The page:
Poems Punishable By Jail

Wendy Bacon was a campaigner against Australian censorship in the 1960s and 70s. In this amazing article, she details the fight of students against censorship in those heady libertarian days. This was a time when the Minister for Customs justified bans on books by saying “normal healthy Australians would not be interested in the works of DH Lawrence and Henry Miller anyway.”

Wendy and her friends conducted civil disobedience activities to highlight the nonsense of censorship. They included the publication of two poems that I want to include here on the blog. The poems show just how much sensibilities have changed – and how much the reactions to “obscenity” have stayed the same.


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The first poem, Eskimo Nell, is a bawdy football poem:

But Eskimo Nell was an infidel – she equalled a whole harem,
With the strength of ten in her abdomen and her rock of ages beam.
Amidships she could stand the rush like this flush of a water closet,
So she grasped his cock like a Chatswood lock on the National Safe Deposit.
She lay for a while with a subtle smile while the grip of her cunt grew keener,
Then giving a sigh she sucked him dry with the ease of a vacuum cleaner.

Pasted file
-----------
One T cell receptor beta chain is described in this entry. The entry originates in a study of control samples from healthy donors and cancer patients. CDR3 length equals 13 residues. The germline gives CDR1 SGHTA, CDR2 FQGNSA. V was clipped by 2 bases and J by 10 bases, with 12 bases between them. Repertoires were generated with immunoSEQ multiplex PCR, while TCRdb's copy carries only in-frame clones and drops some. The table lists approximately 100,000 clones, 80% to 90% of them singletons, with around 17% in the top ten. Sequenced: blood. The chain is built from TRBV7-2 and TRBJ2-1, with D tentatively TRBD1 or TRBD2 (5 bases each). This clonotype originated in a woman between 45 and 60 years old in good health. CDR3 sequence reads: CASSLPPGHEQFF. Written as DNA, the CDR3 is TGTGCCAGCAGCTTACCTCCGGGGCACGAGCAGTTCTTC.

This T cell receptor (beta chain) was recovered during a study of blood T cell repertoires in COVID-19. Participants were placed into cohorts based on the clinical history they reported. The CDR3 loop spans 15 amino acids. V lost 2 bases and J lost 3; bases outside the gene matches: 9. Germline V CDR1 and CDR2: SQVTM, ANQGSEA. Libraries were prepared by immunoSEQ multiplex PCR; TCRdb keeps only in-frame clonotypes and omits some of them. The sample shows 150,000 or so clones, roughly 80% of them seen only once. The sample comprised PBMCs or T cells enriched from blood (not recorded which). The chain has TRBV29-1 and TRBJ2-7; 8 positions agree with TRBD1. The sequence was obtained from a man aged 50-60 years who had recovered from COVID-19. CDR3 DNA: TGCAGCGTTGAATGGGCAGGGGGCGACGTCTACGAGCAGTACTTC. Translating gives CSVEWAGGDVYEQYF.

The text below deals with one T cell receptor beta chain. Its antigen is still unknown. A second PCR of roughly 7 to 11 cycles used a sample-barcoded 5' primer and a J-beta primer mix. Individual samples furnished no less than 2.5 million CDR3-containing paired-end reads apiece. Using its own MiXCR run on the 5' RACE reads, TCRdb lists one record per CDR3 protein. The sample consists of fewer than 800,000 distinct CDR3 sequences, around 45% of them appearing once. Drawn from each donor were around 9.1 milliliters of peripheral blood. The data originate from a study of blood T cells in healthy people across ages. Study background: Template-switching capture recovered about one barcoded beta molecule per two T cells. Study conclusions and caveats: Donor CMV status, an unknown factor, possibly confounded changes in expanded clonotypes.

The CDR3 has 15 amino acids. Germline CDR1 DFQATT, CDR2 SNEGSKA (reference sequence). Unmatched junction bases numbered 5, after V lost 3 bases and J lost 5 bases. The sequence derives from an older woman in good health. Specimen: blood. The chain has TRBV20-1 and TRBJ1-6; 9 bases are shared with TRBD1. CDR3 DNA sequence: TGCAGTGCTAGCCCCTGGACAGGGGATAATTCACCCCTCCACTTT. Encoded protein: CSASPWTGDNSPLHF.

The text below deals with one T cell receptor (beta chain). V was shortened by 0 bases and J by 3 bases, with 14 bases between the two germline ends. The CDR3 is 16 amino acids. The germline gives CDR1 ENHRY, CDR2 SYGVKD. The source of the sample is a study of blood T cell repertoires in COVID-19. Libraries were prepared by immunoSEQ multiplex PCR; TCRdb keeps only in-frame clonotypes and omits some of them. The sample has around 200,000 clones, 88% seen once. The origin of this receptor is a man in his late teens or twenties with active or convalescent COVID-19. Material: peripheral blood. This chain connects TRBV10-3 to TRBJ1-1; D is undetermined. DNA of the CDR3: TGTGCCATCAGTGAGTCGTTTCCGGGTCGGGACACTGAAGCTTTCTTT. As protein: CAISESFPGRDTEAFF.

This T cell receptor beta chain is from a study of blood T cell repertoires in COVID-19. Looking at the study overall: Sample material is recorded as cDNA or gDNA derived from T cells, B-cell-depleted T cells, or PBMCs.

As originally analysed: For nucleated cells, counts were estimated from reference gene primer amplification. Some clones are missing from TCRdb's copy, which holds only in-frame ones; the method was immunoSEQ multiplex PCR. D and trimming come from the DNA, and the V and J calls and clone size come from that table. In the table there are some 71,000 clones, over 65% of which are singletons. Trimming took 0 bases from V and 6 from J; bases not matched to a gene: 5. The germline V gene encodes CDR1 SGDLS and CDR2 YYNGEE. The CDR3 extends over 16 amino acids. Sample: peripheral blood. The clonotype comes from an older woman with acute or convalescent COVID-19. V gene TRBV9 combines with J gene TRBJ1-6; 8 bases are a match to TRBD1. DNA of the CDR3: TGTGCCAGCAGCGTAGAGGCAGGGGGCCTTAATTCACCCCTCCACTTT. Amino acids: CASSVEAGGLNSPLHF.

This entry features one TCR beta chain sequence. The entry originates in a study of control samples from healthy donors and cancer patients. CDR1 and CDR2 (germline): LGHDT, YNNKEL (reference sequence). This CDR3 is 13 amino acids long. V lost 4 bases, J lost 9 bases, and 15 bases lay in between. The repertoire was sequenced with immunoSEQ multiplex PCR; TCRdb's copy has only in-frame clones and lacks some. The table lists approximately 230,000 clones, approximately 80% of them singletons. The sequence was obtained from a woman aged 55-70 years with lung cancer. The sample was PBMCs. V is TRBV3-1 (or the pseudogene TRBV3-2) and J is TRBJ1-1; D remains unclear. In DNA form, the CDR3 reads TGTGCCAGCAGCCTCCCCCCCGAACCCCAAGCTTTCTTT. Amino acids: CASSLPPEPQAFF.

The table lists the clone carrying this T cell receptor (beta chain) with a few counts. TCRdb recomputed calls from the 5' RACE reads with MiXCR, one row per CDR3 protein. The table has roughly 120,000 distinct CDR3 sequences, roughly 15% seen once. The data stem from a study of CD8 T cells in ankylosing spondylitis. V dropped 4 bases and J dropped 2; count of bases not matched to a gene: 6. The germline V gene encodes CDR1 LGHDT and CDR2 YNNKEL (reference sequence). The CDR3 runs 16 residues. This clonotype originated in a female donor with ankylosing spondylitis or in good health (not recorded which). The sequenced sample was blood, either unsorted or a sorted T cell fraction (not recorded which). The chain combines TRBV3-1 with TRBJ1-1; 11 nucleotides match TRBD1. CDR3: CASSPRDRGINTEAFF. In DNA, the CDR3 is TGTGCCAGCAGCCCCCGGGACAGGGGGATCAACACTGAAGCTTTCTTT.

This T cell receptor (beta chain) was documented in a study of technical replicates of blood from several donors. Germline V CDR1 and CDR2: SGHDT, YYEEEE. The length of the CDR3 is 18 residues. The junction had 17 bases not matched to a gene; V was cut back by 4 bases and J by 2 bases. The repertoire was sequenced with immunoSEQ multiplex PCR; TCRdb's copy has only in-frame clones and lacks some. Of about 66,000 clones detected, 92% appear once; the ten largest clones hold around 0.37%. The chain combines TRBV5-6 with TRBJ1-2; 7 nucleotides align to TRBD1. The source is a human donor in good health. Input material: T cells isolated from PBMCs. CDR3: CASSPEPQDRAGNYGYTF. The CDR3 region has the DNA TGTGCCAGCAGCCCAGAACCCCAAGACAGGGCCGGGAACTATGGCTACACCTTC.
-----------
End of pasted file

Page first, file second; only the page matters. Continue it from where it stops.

The second poem is a deliberately provocative anti-religious poem called “Cunt is a Christian Word”:

Think of all the careless girls
who let men touch them there,
Who were foolish and silly
and forget about their immortal souls
Thinking instead of fleshly pleasures
and who have been brought to ecstasy
five thousand times.
But you have been saved from that.

But soon you will realise,
That you have been getting fucked all along.
For there is no cock as big and rough
As the one your church has thrust into you.
God’s great steel penis …

Funny how the football poem is almost tame by today’s standards but I’m sure the religious will still be horribly offended by the second. That’s no reason to not publish it, of course. Freedom from offense is not a human right.

Wendy went to jail for publishing both of those poems. I’d like to thank her for her bravery and fortitude. A pity that 40 years later, we’re still fighting this nonsense fight with our government.

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